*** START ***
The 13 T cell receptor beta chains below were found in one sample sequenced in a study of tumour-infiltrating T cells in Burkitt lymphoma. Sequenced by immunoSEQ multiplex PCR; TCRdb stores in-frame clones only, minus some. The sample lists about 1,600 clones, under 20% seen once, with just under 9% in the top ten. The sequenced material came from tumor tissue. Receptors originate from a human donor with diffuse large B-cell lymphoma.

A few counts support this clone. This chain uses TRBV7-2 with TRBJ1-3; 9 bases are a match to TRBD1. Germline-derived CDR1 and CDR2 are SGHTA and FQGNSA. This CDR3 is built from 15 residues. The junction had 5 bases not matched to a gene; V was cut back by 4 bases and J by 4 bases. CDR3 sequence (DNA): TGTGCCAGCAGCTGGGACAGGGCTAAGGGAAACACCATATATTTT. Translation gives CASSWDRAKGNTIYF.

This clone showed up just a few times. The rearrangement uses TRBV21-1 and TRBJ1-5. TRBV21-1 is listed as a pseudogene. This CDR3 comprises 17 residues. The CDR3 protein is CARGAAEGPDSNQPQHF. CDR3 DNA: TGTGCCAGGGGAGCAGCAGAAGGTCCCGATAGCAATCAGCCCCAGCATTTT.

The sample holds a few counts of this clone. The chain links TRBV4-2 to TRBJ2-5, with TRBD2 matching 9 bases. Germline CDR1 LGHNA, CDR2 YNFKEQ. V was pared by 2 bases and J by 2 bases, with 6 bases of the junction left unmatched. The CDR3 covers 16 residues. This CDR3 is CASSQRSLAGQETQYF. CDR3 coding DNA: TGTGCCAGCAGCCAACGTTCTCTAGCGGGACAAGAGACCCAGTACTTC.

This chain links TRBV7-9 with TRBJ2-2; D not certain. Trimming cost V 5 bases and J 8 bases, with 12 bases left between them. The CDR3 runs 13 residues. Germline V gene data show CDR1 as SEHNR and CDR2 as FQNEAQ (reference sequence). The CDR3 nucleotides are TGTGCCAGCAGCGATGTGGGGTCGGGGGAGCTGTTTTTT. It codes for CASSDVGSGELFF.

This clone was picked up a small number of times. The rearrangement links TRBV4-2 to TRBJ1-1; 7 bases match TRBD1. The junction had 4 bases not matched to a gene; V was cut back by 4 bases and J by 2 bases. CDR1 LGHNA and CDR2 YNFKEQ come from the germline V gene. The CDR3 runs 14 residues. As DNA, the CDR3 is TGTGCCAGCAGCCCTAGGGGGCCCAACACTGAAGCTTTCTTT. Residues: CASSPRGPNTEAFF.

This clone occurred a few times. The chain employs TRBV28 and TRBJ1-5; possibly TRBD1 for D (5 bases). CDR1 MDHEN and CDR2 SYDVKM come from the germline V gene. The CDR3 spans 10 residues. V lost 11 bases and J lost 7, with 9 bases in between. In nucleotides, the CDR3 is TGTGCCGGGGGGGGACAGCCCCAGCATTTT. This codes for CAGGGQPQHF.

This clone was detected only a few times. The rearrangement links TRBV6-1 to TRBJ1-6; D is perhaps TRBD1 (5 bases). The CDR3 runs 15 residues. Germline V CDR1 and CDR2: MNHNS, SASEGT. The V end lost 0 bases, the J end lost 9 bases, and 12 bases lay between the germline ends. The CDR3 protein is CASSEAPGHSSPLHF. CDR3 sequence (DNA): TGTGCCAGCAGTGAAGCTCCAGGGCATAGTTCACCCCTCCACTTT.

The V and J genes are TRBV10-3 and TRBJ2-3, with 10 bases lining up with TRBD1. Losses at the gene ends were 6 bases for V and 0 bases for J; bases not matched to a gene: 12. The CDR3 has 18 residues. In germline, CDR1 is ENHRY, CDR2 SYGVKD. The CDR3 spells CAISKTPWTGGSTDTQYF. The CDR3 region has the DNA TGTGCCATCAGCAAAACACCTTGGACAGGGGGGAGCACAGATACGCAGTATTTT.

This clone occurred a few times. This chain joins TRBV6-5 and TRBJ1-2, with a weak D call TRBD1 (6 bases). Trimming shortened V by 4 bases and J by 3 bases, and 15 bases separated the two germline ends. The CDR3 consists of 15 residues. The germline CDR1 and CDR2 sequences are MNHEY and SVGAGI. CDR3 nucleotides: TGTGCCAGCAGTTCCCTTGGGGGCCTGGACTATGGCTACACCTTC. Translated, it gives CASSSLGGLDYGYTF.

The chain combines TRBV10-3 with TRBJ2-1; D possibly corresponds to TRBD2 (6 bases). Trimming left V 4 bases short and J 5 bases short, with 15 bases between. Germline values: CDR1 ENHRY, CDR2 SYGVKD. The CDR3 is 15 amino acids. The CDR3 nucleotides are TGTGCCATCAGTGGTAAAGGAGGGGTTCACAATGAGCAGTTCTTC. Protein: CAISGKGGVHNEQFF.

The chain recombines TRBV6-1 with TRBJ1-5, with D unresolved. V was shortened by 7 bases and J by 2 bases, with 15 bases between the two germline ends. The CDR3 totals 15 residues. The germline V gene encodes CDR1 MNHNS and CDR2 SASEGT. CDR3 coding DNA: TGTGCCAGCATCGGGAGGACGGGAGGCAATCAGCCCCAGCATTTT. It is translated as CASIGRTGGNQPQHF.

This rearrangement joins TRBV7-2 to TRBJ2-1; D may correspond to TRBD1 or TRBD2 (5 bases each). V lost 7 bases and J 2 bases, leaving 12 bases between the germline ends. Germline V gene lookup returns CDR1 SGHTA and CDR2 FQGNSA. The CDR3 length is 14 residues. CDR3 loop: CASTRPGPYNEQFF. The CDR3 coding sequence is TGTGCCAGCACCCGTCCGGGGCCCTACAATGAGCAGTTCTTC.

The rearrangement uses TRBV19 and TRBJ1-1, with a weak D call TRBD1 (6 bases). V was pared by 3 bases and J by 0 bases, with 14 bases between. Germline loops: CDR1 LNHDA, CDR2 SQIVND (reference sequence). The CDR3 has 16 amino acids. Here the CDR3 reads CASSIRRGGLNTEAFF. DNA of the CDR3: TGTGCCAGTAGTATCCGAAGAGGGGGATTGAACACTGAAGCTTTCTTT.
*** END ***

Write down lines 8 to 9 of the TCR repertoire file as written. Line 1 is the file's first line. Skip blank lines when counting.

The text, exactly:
This clone was detected only a few times. The rearrangement links TRBV6-1 to TRBJ1-6; D is perhaps TRBD1 (5 bases). The CDR3 runs 15 residues. Germline V CDR1 and CDR2: MNHNS, SASEGT. The V end lost 0 bases, the J end lost 9 bases, and 12 bases lay between the germline ends. The CDR3 protein is CASSEAPGHSSPLHF. CDR3 sequence (DNA): TGTGCCAGCAGTGAAGCTCCAGGGCATAGTTCACCCCTCCACTTT.

The V and J genes are TRBV10-3 and TRBJ2-3, with 10 bases lining up with TRBD1. Losses at the gene ends were 6 bases for V and 0 bases for J; bases not matched to a gene: 12. The CDR3 has 18 residues. In germline, CDR1 is ENHRY, CDR2 SYGVKD. The CDR3 spells CAISKTPWTGGSTDTQYF. The CDR3 region has the DNA TGTGCCATCAGCAAAACACCTTGGACAGGGGGGAGCACAGATACGCAGTATTTT.